Today, the list of large traditional publishers has decreased to five. And while the number of small publishers has increased somewhat, the number of people digitally self-publishing has skyrocketed. The tendency of many of these authors is to put their books for sale online for $.99. No doubt many of these are quality books—well written, well edited, and well received. However, a large number of these books are not worth the pennies paid.

For that, the industry has suffered. Advances from traditional and small publishers have not increased. In fact, advances have for the most part have decreased, along with the value placed on writers.

Why? In my estimation, it’s due in large part to the sheer volume of material for sale out there; due in large part to the sheer number of “writers” whose primary interest is not to make a living writing, but simply a desire to see their work “published.”

Additionally, the digital world has become one in which a writer must not only find a venue for their work and have a dynamic website, but also requires a presence on Facebook, Twitter, Amazon and Goodreads. It’s not enough just to write a good book, a writer must now master the art of social networking.

Does this sound the diatribe of a “dinosaur?” No doubt. But it’s the reality of the world anyone who still dreams of making a living writing is faced with.

So, what’s a dinosaur—er writer—to do?

1. Suck it up! This is the reality and it’s not going to go away. We must learn to master technology, learn to utilize the web, learn to social network. For my part, I asked my kids to help me. Who better to show me the ins and outs of Tweeting and Tumbling?

2. Write a great book! and don’t trust Wikipedia. Put your new found technological skills to work, and fact check. We may be fiction writers, but a truth runs through it.

3. Publish well! Not your choice if you go with a traditional publisher, but there are things a self-published writer can do. Invest in an editor. (Note to dinosaur: this is not the time to turn to your kids. Hire a professional.) Design a great cover. Solicit some great cover quotes. Value your work. Price it like it’s worth something. Sure, take advantage of the discounted promotions, but for the most part, don’t undercut the market. In the long run, that only drives down the value of the product.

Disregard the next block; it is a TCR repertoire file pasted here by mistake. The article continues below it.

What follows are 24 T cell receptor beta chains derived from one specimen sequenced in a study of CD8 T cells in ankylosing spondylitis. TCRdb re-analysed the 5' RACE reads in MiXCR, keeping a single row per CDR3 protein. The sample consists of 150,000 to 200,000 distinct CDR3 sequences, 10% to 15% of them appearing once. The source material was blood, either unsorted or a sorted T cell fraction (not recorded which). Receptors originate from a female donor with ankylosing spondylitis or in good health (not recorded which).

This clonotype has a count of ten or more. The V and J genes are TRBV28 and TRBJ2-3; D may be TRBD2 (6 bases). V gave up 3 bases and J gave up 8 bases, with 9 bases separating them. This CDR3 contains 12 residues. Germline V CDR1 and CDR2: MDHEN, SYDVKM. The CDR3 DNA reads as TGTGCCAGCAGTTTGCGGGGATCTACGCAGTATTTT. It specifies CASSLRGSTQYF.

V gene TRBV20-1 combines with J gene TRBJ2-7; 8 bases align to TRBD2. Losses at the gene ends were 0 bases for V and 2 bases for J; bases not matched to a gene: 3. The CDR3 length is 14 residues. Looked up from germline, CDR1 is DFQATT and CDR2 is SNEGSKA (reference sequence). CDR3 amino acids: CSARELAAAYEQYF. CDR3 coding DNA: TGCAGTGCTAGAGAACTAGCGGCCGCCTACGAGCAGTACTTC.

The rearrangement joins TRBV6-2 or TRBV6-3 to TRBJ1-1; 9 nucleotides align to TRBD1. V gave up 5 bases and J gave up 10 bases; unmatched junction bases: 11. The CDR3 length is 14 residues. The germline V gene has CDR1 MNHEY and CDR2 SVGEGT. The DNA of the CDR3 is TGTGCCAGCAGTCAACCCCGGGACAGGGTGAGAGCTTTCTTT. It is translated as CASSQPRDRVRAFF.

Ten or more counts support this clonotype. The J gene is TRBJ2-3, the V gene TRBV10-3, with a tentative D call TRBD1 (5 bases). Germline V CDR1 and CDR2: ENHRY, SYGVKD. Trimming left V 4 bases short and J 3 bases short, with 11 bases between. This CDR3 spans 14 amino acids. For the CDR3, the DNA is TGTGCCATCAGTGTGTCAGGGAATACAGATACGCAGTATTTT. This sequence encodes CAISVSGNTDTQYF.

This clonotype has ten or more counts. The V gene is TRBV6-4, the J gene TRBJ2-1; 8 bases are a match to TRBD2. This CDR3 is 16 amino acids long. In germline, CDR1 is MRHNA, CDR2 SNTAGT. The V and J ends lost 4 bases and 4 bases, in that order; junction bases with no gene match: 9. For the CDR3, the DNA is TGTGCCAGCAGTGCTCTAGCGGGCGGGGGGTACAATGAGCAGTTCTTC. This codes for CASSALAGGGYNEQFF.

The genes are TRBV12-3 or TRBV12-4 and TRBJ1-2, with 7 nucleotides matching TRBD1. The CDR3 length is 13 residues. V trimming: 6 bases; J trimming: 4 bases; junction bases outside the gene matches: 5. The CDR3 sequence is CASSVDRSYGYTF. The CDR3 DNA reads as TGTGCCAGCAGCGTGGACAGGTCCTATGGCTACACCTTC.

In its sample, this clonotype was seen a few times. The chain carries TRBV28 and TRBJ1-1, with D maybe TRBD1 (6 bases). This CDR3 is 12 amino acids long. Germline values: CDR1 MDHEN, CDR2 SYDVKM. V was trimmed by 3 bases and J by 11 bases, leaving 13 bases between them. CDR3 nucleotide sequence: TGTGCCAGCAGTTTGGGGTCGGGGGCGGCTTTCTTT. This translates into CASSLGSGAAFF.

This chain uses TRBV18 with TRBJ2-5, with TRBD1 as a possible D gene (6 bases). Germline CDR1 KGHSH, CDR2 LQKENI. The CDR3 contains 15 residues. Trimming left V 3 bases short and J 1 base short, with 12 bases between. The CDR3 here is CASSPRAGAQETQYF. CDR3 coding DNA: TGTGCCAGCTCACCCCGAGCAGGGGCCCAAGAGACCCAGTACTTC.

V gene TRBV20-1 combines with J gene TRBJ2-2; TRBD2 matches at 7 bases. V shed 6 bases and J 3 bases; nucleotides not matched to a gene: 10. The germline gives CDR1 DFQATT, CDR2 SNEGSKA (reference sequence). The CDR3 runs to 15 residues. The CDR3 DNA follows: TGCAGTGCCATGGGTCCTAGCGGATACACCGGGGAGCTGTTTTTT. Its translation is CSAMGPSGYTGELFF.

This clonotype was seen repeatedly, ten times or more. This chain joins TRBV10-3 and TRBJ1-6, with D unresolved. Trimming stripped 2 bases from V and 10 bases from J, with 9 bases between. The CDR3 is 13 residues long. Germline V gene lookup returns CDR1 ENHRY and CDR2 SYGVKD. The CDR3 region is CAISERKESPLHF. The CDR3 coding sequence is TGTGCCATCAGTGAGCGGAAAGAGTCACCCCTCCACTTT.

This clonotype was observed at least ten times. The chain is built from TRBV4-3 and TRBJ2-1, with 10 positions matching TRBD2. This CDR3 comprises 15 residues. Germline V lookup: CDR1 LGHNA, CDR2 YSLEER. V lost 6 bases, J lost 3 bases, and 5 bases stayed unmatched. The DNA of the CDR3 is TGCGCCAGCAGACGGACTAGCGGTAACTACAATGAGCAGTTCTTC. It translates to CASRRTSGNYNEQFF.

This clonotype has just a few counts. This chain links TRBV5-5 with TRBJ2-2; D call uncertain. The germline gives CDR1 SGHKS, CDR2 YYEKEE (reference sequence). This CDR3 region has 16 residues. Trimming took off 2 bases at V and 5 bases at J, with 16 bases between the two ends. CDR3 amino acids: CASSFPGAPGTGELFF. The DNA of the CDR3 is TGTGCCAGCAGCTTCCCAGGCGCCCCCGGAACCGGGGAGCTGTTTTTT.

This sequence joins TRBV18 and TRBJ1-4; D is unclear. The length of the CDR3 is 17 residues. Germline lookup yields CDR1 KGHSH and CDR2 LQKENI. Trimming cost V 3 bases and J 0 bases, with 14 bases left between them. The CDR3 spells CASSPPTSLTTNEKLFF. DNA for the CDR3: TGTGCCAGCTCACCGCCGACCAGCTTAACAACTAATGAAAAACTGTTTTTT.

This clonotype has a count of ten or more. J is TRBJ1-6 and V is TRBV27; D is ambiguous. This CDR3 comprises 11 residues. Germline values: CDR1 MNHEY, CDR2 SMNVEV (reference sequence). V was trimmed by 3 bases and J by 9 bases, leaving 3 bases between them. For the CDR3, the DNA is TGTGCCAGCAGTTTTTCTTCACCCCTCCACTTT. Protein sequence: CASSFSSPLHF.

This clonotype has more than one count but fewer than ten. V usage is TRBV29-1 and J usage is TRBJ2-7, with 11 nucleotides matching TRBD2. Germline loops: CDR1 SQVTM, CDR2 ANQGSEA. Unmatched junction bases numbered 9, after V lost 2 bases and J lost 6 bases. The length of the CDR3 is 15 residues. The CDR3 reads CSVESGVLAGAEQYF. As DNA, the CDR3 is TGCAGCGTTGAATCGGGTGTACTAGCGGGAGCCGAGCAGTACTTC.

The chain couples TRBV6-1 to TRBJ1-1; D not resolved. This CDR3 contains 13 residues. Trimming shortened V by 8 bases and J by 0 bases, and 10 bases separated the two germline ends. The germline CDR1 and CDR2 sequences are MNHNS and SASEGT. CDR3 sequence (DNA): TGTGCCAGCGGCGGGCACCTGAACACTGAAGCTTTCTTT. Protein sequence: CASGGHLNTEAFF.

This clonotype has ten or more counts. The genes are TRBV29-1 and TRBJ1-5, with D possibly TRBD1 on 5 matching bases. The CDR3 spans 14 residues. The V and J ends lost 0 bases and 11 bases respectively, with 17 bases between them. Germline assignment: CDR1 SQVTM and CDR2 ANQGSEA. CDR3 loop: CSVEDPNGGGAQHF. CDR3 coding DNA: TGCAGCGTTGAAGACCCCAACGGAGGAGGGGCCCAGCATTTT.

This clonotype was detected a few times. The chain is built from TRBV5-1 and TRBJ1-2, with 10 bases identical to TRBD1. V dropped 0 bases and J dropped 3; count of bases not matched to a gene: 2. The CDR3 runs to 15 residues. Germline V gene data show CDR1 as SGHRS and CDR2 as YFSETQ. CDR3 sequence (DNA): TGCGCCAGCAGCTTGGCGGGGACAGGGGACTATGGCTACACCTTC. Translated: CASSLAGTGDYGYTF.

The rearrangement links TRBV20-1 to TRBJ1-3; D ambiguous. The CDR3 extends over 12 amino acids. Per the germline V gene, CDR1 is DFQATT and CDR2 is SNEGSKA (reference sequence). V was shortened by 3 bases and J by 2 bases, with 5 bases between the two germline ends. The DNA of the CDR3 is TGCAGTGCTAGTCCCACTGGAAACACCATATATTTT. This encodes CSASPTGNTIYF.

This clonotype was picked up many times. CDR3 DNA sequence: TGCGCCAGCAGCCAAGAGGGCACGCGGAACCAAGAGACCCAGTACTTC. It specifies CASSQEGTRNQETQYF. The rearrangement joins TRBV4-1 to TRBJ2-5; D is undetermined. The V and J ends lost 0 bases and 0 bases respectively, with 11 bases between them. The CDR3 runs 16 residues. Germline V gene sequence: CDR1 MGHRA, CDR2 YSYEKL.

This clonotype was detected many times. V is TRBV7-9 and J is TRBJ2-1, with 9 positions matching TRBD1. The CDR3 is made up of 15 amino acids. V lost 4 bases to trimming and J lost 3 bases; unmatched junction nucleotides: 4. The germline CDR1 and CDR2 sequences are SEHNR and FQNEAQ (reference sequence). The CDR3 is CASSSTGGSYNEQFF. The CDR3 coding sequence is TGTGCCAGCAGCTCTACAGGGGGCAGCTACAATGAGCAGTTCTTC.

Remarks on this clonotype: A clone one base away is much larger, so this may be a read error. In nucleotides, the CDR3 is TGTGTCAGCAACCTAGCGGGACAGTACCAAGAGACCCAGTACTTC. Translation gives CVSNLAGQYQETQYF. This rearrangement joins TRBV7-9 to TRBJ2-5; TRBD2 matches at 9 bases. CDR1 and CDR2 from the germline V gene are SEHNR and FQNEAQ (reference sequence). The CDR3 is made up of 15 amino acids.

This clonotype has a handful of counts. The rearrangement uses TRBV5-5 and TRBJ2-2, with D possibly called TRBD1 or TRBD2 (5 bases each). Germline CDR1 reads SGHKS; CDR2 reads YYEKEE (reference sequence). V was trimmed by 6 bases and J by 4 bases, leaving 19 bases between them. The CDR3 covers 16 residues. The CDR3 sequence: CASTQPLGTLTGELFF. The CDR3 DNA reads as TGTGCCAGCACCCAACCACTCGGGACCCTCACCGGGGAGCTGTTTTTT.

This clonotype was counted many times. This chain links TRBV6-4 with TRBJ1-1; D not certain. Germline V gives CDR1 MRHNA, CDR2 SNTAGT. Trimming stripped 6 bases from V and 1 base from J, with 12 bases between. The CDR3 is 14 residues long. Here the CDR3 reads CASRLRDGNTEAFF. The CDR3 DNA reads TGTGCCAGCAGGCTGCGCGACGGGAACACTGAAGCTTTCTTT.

4. Enjoy it! There’s nothing more satisfying than seeing your book in print and having someone who's not related to you read your book and love it. Bask in the moment. Share the excitement! (Note: we’re back to social networking here).

5. Start the next book!

~~~~~~~~~~~~~~~~~~~~~~~~~

Chris Goff is the award-winning author of five environmental novels and a new international thriller series. The bestselling Birdwatcher's Mystery series was nominated for two WILLA Literary Awards, a Colorado Author's League Award, and published in the UK and Japan. The backlist of the Birdwatcher's Mystery series was re-released by Astor+Blue Editions in November 2014 and a sixth book in the series A PARLIAMENT OF OWLS is scheduled for October 2015. DARK WATERS, her first international thriller, will be published by Crooked Lane Books on September 15, 2015. For more information, please visit Chris’s website.

You can follow Chris on Facebook, Twitter, and Goodreads.

Pigeon-holed or typecast? It can happen to any writer

By Mary Gillgannon

I know how picky readers can be, but I never realized it would affect me until I was analyzing the sales of my indie published books. I have twelve books available, and sales of those titles vary widely, and always have. Some of my books I’m lucky to sell five a month. Others sell several times that. The books that sell well are the same ones each month. Even though I have other titles in the same sub-genre, there is very little carryover to them.